One embodiment of the present invention is a process line and method for underfilling an integrated circuit that is mounted to a substrate. The process line includes a first dispensing station that dispenses a first underfill material onto the substrate and an oven which moves the substrate while the underfill material flows between the integrated circuit and the substrate.
FIG. 1 is a side view of an integrated circuit package of the prior art;
FIG. 2 is a top view of an embodiment of an integrated circuit package of the present invention;
FIG. 3 is an enlarged side view of the integrated circuit package;
FIG. 4 is a schematic showing a process for assembling the integrated circuit package.
Referring to the drawings more particularly by reference numbers, FIGS. 2 and 3 show an embodiment of an integrated circuit package 10 of the present invention. The package 10 may include a substrate 12 which has a first surface 14 and a second opposite surface 16. An integrated circuit 18 may be attached to the first surface 14 of the substrate 12 by a plurality of solder bumps 20. The solder bumps 20 may be arranged in a two-dimensional array across the integrated circuit 18. The solder bumps 20 may be attached to the integrated circuit 18 and to the substrate 12 with a process commonly referred to as controlled collapse chip connection (C4).
The solder bumps 20 may carry electrical current between the integrated circuit 18 and the substrate 12. In one embodiment the substrate 12 may include an organic dielectric material. The package 10 may include a plurality of solder balls 22 that are attached to the second surface 16 of the substrate 12. The solder balls 22 can be reflowed to attach the package 10 to a printed circuit board (not shown).
The substrate 12 may contain routing traces, power/ground planes, vias, etc. which electrically connect the solder bumps 20 on the first surface 14 to the solder balls 22 on the second surface 16. The integrated circuit 18 may be encapsulated by an encapsulant (not shown). Additionally, the package 10 may incorporate a thermal element (not shown) such as a heat slug or a heat sink to remove heat generated by the integrated circuit 18.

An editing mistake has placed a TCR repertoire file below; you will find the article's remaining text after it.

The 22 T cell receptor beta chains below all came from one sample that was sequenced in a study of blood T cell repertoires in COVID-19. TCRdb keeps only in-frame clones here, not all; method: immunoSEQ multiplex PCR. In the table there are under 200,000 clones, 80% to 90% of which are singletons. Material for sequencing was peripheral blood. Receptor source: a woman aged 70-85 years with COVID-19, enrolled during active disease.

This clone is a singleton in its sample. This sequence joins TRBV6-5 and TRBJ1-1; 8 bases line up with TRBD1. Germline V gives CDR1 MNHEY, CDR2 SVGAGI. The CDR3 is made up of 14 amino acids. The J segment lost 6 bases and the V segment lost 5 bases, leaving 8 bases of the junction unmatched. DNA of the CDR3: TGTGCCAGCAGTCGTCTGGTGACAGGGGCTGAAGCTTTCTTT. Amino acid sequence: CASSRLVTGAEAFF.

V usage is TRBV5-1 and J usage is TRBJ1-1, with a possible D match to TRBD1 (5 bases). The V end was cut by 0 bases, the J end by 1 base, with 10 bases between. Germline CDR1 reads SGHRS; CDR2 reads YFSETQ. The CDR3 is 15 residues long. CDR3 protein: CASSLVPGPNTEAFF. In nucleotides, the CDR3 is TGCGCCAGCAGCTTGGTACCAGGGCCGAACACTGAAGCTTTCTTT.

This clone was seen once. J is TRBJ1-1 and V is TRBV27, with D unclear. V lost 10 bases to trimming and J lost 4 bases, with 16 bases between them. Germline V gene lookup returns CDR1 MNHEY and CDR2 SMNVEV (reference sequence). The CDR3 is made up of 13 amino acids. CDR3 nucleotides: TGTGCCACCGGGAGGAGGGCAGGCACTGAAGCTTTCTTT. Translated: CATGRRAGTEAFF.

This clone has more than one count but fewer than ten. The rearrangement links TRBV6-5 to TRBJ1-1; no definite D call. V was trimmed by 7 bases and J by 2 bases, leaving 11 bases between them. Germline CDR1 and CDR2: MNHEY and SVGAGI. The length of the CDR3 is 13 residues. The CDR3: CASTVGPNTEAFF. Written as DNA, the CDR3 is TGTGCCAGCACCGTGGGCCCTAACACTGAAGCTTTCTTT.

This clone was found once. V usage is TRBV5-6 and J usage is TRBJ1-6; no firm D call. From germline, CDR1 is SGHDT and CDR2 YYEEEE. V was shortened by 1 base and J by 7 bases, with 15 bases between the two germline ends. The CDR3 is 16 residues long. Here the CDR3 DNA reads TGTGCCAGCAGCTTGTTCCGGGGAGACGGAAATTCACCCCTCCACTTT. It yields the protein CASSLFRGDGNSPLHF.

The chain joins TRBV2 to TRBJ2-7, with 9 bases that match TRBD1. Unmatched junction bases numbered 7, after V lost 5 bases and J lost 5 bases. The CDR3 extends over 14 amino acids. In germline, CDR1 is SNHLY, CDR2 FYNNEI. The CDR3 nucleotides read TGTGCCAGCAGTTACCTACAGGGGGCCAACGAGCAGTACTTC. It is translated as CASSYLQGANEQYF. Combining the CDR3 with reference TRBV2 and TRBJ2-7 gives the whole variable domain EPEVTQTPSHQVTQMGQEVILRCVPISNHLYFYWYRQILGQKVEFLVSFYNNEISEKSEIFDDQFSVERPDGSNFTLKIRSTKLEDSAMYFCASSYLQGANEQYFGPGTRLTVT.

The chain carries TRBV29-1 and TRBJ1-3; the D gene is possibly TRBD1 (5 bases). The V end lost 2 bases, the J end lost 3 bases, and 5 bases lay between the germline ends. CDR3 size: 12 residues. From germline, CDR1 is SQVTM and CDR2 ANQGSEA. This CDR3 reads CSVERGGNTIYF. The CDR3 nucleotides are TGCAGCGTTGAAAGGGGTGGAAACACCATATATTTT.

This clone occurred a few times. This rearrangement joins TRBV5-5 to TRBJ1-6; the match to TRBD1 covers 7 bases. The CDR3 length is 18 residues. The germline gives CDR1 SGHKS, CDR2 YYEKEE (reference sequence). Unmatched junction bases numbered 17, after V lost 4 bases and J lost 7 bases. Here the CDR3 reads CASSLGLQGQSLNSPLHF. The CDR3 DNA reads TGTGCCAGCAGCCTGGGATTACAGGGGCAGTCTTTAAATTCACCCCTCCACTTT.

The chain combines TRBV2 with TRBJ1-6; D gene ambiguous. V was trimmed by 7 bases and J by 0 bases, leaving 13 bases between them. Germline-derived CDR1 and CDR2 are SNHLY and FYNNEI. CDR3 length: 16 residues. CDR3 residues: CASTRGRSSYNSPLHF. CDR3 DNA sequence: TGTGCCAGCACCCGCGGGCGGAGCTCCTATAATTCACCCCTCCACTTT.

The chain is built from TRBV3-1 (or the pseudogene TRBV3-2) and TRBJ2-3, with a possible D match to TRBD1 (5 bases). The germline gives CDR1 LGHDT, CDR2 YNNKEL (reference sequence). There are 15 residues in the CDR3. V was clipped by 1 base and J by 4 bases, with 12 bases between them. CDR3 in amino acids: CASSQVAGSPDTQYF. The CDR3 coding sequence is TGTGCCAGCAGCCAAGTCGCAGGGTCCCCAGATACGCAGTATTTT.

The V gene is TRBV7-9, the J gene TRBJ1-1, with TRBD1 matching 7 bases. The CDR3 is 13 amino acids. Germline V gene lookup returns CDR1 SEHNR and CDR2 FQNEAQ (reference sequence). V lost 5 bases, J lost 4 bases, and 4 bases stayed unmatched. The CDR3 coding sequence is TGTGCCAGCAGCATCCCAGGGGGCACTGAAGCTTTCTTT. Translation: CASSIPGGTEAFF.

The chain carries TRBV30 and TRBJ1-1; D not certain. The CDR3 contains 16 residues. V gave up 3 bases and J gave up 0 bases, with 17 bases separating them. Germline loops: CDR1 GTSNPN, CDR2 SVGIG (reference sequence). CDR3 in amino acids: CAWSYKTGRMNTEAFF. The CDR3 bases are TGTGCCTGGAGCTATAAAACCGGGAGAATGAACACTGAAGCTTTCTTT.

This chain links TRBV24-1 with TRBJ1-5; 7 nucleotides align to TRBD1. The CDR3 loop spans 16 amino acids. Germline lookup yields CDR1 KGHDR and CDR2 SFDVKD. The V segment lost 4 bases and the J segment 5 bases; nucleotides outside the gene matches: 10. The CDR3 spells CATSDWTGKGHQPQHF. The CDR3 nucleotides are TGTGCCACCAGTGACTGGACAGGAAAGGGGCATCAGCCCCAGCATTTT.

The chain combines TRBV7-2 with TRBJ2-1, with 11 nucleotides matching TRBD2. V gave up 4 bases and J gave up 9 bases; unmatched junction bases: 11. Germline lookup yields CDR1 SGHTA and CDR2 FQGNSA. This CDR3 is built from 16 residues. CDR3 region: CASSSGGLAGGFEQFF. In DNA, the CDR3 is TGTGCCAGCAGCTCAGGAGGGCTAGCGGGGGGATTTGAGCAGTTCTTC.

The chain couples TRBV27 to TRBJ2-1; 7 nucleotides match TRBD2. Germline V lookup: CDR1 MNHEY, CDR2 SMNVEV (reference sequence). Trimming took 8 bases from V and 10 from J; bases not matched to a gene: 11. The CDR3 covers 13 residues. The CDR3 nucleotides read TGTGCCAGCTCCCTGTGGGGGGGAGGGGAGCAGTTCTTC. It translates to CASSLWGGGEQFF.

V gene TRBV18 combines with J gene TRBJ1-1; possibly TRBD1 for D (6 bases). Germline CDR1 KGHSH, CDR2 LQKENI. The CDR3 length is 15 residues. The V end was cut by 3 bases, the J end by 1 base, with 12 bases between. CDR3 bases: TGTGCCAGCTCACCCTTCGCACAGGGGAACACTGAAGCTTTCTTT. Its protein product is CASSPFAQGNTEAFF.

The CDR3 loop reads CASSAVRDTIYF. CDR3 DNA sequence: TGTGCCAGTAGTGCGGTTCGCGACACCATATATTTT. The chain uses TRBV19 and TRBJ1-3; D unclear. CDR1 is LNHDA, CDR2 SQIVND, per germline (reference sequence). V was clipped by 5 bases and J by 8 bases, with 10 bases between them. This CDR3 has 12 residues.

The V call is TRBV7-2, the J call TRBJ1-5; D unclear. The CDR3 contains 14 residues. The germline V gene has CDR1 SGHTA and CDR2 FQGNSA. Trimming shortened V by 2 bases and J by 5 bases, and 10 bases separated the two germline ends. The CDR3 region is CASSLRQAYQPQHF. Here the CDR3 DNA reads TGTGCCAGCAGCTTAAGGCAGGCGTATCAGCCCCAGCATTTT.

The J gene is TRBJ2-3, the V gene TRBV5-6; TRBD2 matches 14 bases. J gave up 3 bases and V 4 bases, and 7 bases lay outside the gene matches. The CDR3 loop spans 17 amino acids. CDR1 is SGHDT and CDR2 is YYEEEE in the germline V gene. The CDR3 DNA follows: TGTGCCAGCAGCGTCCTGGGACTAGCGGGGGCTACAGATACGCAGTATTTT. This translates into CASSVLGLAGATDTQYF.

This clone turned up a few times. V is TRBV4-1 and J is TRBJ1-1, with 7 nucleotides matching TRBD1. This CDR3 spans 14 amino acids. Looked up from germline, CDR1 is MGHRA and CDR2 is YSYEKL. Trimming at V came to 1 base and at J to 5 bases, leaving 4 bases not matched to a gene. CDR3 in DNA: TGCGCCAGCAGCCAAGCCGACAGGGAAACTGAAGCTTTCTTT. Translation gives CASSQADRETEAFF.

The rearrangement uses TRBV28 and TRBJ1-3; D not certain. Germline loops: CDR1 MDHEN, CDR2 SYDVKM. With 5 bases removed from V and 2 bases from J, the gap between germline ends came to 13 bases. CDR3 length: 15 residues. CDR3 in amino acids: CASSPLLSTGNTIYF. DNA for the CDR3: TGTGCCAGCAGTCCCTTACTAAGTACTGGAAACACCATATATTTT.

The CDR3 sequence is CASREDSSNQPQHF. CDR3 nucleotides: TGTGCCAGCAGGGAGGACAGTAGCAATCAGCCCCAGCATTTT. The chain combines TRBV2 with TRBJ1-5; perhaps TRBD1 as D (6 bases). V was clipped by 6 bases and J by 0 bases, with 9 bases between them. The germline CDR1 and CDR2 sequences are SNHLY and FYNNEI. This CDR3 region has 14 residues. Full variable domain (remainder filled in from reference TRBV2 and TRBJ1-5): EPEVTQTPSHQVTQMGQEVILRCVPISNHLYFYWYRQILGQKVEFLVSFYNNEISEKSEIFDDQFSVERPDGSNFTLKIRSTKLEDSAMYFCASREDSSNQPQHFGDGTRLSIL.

The package 10 may include a first underfill material 24 that is attached to the integrated circuit 18 and the substrate 12. The package 10 may also include a second underfill material 26 which is attached to the substrate 12 and the integrated circuit 18. The second underfill material 26 may form a circumferential fillet that surround and seal the edges of the IC and the first underfill material 24. The sealing function of the second material 26 may inhibit moisture migration, cracking of the integrated circuit and cracking of the first underfill material.
The first underfill material 24 may be an epoxy produced by Shin-Etsu of Japan under the product designation Semicoat 5230-JP. The Semicoat 5230-JP material provides favorable flow and adhesion properties. The second underfill material 26 may be an anhydride epoxy produced by Shin-Etsu under the product designation Semicoat 122X. The Semicoat 122X material has lower adhesion properties then the Semicoat 5230-JP material, but much better fracture/crack resistance.
FIG. 4 shows a process for assembling the package 10. The substrate 12 may be initially baked in an oven 28 in step 1 to remove moisture from the substrate material. The substrate 12 is preferably baked at a temperature greater than the process temperatures of the remaining underfill process steps to insure that moisture is not released from the substrate 12 in the subsequent steps. By way of example, the substrate 12 may be baked at 163 degrees centigrade (°C.).
After the baking process, the integrated circuit 18 may be mounted to the substrate 12. The integrated circuit 18 is typically mounted by reflowing the solder bumps 20.